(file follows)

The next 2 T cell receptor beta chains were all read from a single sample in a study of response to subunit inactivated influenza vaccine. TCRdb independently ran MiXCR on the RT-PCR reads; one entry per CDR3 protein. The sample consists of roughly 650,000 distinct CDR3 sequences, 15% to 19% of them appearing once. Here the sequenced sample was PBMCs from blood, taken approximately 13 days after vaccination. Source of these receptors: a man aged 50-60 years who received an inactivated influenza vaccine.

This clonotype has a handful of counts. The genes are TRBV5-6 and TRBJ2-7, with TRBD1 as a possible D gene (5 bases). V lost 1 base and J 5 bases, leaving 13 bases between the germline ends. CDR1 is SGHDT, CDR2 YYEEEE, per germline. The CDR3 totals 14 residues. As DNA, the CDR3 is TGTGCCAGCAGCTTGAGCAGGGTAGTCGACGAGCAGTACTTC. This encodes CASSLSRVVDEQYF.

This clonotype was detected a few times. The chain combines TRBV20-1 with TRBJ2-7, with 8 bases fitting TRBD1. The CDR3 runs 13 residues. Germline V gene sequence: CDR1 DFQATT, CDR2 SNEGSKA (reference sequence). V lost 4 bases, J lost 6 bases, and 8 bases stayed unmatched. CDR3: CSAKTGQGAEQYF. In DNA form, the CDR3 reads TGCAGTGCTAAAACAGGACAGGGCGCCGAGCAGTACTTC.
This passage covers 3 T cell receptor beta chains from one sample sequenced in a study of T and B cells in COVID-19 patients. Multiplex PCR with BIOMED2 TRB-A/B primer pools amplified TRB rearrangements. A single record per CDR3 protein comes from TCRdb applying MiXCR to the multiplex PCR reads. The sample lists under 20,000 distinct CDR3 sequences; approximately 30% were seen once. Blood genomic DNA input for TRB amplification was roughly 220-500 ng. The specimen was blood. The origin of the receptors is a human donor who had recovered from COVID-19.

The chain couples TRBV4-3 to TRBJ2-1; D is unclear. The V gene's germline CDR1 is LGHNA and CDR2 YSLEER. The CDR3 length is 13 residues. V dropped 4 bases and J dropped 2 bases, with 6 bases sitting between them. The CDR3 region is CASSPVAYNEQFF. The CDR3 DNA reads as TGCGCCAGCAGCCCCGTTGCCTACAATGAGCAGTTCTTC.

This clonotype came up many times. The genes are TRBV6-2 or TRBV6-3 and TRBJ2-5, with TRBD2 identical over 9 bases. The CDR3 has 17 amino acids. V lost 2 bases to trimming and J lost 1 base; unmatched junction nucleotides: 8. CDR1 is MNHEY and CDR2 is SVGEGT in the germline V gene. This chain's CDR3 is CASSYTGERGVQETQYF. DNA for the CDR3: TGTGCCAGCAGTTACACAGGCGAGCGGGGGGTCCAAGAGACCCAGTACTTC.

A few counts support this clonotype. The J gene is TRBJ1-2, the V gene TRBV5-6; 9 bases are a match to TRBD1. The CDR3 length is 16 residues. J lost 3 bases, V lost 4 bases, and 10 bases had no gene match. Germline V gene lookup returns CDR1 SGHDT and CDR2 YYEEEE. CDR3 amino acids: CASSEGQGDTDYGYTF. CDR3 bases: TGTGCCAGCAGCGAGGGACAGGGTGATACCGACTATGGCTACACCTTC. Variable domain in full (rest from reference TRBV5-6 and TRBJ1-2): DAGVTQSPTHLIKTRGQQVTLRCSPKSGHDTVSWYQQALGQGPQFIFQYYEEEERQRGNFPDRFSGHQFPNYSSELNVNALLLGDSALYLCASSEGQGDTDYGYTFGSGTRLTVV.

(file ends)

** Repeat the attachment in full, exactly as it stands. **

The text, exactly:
The next 2 T cell receptor beta chains were all read from a single sample in a study of response to subunit inactivated influenza vaccine. TCRdb independently ran MiXCR on the RT-PCR reads; one entry per CDR3 protein. The sample consists of roughly 650,000 distinct CDR3 sequences, 15% to 19% of them appearing once. Here the sequenced sample was PBMCs from blood, taken approximately 13 days after vaccination. Source of these receptors: a man aged 50-60 years who received an inactivated influenza vaccine.

This clonotype has a handful of counts. The genes are TRBV5-6 and TRBJ2-7, with TRBD1 as a possible D gene (5 bases). V lost 1 base and J 5 bases, leaving 13 bases between the germline ends. CDR1 is SGHDT, CDR2 YYEEEE, per germline. The CDR3 totals 14 residues. As DNA, the CDR3 is TGTGCCAGCAGCTTGAGCAGGGTAGTCGACGAGCAGTACTTC. This encodes CASSLSRVVDEQYF.

This clonotype was detected a few times. The chain combines TRBV20-1 with TRBJ2-7, with 8 bases fitting TRBD1. The CDR3 runs 13 residues. Germline V gene sequence: CDR1 DFQATT, CDR2 SNEGSKA (reference sequence). V lost 4 bases, J lost 6 bases, and 8 bases stayed unmatched. CDR3: CSAKTGQGAEQYF. In DNA form, the CDR3 reads TGCAGTGCTAAAACAGGACAGGGCGCCGAGCAGTACTTC.
This passage covers 3 T cell receptor beta chains from one sample sequenced in a study of T and B cells in COVID-19 patients. Multiplex PCR with BIOMED2 TRB-A/B primer pools amplified TRB rearrangements. A single record per CDR3 protein comes from TCRdb applying MiXCR to the multiplex PCR reads. The sample lists under 20,000 distinct CDR3 sequences; approximately 30% were seen once. Blood genomic DNA input for TRB amplification was roughly 220-500 ng. The specimen was blood. The origin of the receptors is a human donor who had recovered from COVID-19.

The chain couples TRBV4-3 to TRBJ2-1; D is unclear. The V gene's germline CDR1 is LGHNA and CDR2 YSLEER. The CDR3 length is 13 residues. V dropped 4 bases and J dropped 2 bases, with 6 bases sitting between them. The CDR3 region is CASSPVAYNEQFF. The CDR3 DNA reads as TGCGCCAGCAGCCCCGTTGCCTACAATGAGCAGTTCTTC.

This clonotype came up many times. The genes are TRBV6-2 or TRBV6-3 and TRBJ2-5, with TRBD2 identical over 9 bases. The CDR3 has 17 amino acids. V lost 2 bases to trimming and J lost 1 base; unmatched junction nucleotides: 8. CDR1 is MNHEY and CDR2 is SVGEGT in the germline V gene. This chain's CDR3 is CASSYTGERGVQETQYF. DNA for the CDR3: TGTGCCAGCAGTTACACAGGCGAGCGGGGGGTCCAAGAGACCCAGTACTTC.

A few counts support this clonotype. The J gene is TRBJ1-2, the V gene TRBV5-6; 9 bases are a match to TRBD1. The CDR3 length is 16 residues. J lost 3 bases, V lost 4 bases, and 10 bases had no gene match. Germline V gene lookup returns CDR1 SGHDT and CDR2 YYEEEE. CDR3 amino acids: CASSEGQGDTDYGYTF. CDR3 bases: TGTGCCAGCAGCGAGGGACAGGGTGATACCGACTATGGCTACACCTTC. Variable domain in full (rest from reference TRBV5-6 and TRBJ1-2): DAGVTQSPTHLIKTRGQQVTLRCSPKSGHDTVSWYQQALGQGPQFIFQYYEEEERQRGNFPDRFSGHQFPNYSSELNVNALLLGDSALYLCASSEGQGDTDYGYTFGSGTRLTVV.